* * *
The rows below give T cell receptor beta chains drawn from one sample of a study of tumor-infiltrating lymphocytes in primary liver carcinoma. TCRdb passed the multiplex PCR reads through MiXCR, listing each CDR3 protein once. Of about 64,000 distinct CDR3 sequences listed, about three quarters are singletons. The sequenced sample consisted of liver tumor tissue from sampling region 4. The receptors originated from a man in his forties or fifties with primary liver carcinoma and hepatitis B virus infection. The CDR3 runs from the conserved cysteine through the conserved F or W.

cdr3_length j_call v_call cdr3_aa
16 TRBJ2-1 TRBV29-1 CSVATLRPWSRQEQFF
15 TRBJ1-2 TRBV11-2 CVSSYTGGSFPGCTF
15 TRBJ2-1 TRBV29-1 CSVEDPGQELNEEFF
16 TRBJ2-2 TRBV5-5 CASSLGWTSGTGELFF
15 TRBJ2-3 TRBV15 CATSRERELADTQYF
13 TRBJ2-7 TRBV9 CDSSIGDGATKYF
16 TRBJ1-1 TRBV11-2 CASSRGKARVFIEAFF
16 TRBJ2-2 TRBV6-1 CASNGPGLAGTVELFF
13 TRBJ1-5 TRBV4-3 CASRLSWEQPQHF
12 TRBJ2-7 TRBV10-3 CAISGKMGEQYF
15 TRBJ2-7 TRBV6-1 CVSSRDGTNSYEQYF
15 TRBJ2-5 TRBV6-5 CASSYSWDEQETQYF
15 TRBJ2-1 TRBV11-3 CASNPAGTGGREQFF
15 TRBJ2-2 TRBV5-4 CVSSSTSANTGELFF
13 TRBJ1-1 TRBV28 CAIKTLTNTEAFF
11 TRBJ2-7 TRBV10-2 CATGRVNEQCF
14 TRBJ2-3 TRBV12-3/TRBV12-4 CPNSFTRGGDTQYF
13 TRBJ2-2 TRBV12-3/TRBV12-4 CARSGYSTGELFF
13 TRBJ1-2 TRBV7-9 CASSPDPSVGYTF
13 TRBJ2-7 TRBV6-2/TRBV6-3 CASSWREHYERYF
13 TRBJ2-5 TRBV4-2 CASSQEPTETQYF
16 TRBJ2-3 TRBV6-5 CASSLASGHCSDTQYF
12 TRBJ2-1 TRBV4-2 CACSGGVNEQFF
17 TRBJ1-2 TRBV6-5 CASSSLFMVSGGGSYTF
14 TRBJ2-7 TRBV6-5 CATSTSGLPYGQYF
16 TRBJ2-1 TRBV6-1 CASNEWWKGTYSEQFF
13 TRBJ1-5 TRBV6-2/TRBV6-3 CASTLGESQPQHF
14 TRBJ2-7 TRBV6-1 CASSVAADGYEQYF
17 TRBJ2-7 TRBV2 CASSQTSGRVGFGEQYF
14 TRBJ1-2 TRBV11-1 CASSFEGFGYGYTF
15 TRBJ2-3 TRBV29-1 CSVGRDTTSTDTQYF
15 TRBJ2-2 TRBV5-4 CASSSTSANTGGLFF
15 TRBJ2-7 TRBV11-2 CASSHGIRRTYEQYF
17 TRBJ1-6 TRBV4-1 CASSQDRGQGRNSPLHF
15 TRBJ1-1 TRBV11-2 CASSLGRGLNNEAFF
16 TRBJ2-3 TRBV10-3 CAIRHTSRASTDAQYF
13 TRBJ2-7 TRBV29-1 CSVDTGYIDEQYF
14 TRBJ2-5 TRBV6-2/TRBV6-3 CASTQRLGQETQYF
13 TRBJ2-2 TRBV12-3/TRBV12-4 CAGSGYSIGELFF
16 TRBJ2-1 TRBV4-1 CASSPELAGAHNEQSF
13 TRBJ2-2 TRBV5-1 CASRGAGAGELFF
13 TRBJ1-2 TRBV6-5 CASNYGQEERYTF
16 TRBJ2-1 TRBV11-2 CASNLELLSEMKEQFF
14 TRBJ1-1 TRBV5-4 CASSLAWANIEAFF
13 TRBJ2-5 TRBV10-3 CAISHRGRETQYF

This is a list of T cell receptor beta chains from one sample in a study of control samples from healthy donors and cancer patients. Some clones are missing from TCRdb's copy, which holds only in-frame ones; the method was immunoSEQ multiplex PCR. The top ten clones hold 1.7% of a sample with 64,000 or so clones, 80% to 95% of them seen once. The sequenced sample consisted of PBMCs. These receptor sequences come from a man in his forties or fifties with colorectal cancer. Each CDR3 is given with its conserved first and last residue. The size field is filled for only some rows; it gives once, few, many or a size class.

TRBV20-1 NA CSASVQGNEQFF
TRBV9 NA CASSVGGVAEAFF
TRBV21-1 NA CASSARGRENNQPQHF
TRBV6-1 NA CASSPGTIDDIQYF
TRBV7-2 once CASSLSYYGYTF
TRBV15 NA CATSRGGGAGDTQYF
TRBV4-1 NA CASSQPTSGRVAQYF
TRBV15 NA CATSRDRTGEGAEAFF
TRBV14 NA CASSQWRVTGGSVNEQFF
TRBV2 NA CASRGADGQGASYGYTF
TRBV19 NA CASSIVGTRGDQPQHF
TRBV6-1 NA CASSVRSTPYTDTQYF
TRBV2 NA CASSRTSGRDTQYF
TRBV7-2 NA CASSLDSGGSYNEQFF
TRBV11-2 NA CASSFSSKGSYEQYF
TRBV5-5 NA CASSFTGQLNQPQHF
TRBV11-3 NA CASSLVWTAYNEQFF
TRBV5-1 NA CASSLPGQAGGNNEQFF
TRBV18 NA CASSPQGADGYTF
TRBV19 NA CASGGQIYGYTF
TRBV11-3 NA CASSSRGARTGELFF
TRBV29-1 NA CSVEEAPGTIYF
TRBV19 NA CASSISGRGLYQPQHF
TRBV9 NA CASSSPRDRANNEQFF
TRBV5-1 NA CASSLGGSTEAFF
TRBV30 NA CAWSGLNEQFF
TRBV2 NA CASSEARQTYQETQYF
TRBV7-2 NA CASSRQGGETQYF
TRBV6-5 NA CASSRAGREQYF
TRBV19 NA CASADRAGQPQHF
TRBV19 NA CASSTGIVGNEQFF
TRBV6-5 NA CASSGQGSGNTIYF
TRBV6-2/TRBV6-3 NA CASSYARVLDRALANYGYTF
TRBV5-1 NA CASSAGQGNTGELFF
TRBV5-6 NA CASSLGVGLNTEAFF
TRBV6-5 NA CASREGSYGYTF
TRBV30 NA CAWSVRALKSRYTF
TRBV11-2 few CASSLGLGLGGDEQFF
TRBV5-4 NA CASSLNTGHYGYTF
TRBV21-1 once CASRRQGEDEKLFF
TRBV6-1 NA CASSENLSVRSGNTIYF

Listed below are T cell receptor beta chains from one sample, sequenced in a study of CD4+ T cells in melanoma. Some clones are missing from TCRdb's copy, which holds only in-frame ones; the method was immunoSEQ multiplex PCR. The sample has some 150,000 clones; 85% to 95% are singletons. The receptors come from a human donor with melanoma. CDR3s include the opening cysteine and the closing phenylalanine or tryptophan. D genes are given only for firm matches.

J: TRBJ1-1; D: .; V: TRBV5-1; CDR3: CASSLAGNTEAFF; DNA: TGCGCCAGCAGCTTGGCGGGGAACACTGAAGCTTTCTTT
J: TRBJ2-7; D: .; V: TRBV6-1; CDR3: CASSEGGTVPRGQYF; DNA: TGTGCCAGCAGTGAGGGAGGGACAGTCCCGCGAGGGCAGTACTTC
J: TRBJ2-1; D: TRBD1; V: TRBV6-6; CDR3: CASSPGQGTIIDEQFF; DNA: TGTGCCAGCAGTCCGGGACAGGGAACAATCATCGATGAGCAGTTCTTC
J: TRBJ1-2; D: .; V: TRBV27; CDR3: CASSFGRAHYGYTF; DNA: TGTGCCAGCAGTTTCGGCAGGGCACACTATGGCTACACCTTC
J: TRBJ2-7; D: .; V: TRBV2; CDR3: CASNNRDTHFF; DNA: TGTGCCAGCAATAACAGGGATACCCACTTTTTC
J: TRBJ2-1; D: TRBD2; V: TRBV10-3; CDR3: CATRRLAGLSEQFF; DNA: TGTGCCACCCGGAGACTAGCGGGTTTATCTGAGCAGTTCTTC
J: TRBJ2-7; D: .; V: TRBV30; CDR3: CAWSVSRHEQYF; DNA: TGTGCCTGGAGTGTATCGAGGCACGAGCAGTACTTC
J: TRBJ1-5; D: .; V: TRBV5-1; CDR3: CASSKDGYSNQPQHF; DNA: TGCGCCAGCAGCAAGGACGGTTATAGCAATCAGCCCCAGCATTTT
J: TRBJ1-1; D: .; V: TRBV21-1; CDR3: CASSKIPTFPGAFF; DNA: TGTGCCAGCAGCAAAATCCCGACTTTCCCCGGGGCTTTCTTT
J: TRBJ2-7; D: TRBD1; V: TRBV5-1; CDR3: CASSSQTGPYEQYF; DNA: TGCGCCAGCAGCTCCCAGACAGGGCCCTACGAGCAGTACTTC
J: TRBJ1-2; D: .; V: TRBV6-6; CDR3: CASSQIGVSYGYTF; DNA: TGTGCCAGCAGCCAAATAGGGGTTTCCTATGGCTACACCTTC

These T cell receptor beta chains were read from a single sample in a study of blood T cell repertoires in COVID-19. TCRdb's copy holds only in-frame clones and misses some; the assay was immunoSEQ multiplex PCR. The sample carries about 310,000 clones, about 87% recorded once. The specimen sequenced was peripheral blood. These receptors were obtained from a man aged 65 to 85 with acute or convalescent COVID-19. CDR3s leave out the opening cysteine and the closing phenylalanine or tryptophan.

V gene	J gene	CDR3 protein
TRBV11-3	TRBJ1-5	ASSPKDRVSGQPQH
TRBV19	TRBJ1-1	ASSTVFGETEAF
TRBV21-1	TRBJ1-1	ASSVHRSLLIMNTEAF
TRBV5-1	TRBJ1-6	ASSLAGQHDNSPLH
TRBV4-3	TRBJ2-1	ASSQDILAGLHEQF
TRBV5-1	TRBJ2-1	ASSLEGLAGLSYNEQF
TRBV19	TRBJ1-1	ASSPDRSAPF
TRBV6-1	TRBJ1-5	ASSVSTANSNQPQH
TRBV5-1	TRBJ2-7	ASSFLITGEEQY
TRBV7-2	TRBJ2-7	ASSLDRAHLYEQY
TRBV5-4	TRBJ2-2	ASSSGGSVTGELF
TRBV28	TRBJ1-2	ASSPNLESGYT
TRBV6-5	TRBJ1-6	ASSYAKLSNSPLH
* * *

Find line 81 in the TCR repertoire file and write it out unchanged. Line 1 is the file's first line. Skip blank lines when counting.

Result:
TRBV6-2/TRBV6-3 NA CASSYARVLDRALANYGYTF